Debra Darvick: Heirlooms of Thoreau, Whitman, Seurat and …

I was never one of those kids who played house all the time. I didn’t have rafts of baby dolls whom I fed little plastic bottles filled with pretend milk before putting them to bed in shoebox cribs lined with fabric scraps borrowed from my mother’s sewing box. I never gave future children much thought. Except now I realize that I did—in the things I began to acquire or create over the years.

When I was 11, my mother taught me how to embroider, giving me a kit that featured a quote by Thoreau printed on a piece of off-white linen. No pioneer alphabet samplers for my literary mother. Only Thoreau would do. There was a rainbow of embroidery floss, a tiny scissor, a round wooden hoop, and needles I quickly grew to respect. I loved decoding the semaphore of squiggles instructing me which birds were to have blue bodies and grey wings, which had brown beaks and which ones yellow. It was never framed when I finished it, but I saved that embroidery year after year somehow knowing that when I had a child, it would hang in her room. It did and still does, above Emma’s dresser.

I embroidered a second canvas after coming across a Walt Whitman poem while doing research for a children’s publisher.  My mother’s literary influence, no doubt.  I loved the poem’s spirit and the poet’s celebration of childhood. It, too, became part of the for-future-children trousseau. When my son Elliot was born, I chose a bright red frame, and hung it on the wall above the foot of his crib,  so that it would be the first thing he would see when he woke up. I just love that last line—the singer, the song and the sung—and suppose I chose the poem with the hope that my children would embody Whitman’s words.

I spent my junior year abroad and of all the things I brought home, the one that remains (aside from a love of speaking French and great memories) is a Seurat reproduction of circus performers.  I was transfixed by it, as I was by so many masterpieces in the Jeu de Paume at the time.  I bought quite a few reproductions, but the Seurat is the only one I held on to down through the years, knowing I would frame it for the future children I rarely thought about. It hung in the kids’ bathroom for years before making its way down to a wall in the playroom.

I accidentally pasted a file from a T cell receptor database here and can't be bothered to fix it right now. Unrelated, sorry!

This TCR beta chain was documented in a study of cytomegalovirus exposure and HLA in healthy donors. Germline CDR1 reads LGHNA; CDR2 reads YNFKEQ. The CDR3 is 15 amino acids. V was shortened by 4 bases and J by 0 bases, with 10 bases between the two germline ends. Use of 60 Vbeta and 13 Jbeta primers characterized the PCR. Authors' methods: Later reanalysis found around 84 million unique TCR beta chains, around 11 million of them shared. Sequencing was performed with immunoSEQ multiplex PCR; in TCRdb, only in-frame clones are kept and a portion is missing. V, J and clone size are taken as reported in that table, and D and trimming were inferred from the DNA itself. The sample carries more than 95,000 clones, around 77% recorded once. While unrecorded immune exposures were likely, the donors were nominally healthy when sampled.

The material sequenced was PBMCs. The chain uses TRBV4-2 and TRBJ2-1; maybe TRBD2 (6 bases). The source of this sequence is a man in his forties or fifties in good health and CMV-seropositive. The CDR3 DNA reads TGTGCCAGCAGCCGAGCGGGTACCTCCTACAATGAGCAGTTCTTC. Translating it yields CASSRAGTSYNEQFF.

But the one purchase that still startles me for its extravagance is a gold and diamond ring I bought with birthday money my grandparents gave me when I turned 22. I had just moved to New York and was staying with my Aunt Joyce and Uncle Marty on the Upper West Side, job hunting and trying to start my adult life. I was living on the tip money I had earned through a summer of waitressing. New York was costlier than I had imagined. But there was an art fair on Columbus Avenue. And I had been firmly instructed not to put my birthday gift toward future rent or subway rides. The irregularly shaped hammered gold band with three small diamond chips in it cost exactly what my grandparents had given me. The jeweler was a cute hippie with dark brown eyes and a killer smile. How could I not? When I slipped the ring on my finger, it fit perfectly.

And again the thought, I will give this to my daughter one day. It fits her perfectly, too.

If an heirloom is something handed down through the generations, what do you call treasures gathered for a generation that hasn’t yet come into being? A prayerloom? And what about you, loyal readers? Is there a ‘prayerloom’ in your closet or drawer? Something that you have tucked away for a future child or grandchild? Share a photo and a few (or more) words about the item — its history, whom you are saving it for and why. It would be fun to create a semi-regular feature around these treasures.  Send your contribution to [email protected] and we’ll see where this takes us. Somewhere special, I have no doubt.

Print Friendly, PDF & Email

5 thoughts on “Debra Darvick: Heirlooms of Thoreau, Whitman, Seurat and …

  1. debbie valencia

    I turned 16 in 1976 and my southern belle grandmother gave me her single solitaire diamond ring from her teen years. Later she passed on to me her spinster sister’s , the second set into an onyx. My fiance felt honored to use my two diamonds when creating my engagement ring. At about 25 years later we recreated them into a ring with another stone-an emerald from his father’s Colombian homeland. The original bands were sold to jeweler to offset costs. My grandmother’s prayer loom for me was also her belief too that I would expand her love as I cherished the two small sister diamonds . What an honor to feel there are no better diamonds but these two for me!

  2. suzy farbman

    What a lovely column. I have a gold bracelet from my mother. After I’d worn it for a while, I said to my sister: “I wonder if Mom bought this as an antique, or if she inherited it.” She asked if I had checked the inside. I hadn’t but promptly did. Inside was my grandmother’s maiden name. I took the bracelet to the jeweler and had my mother’s initials and mine engraved inside. (There wasn’t room for our names.) Now whenever I am with my children or grandchildren, I wear that bracelet. It makes me feel as though Mom and Grandmere (she, too, loved all things French) are with us. Prayerloom–nice concept. Thanks.

Comments are closed.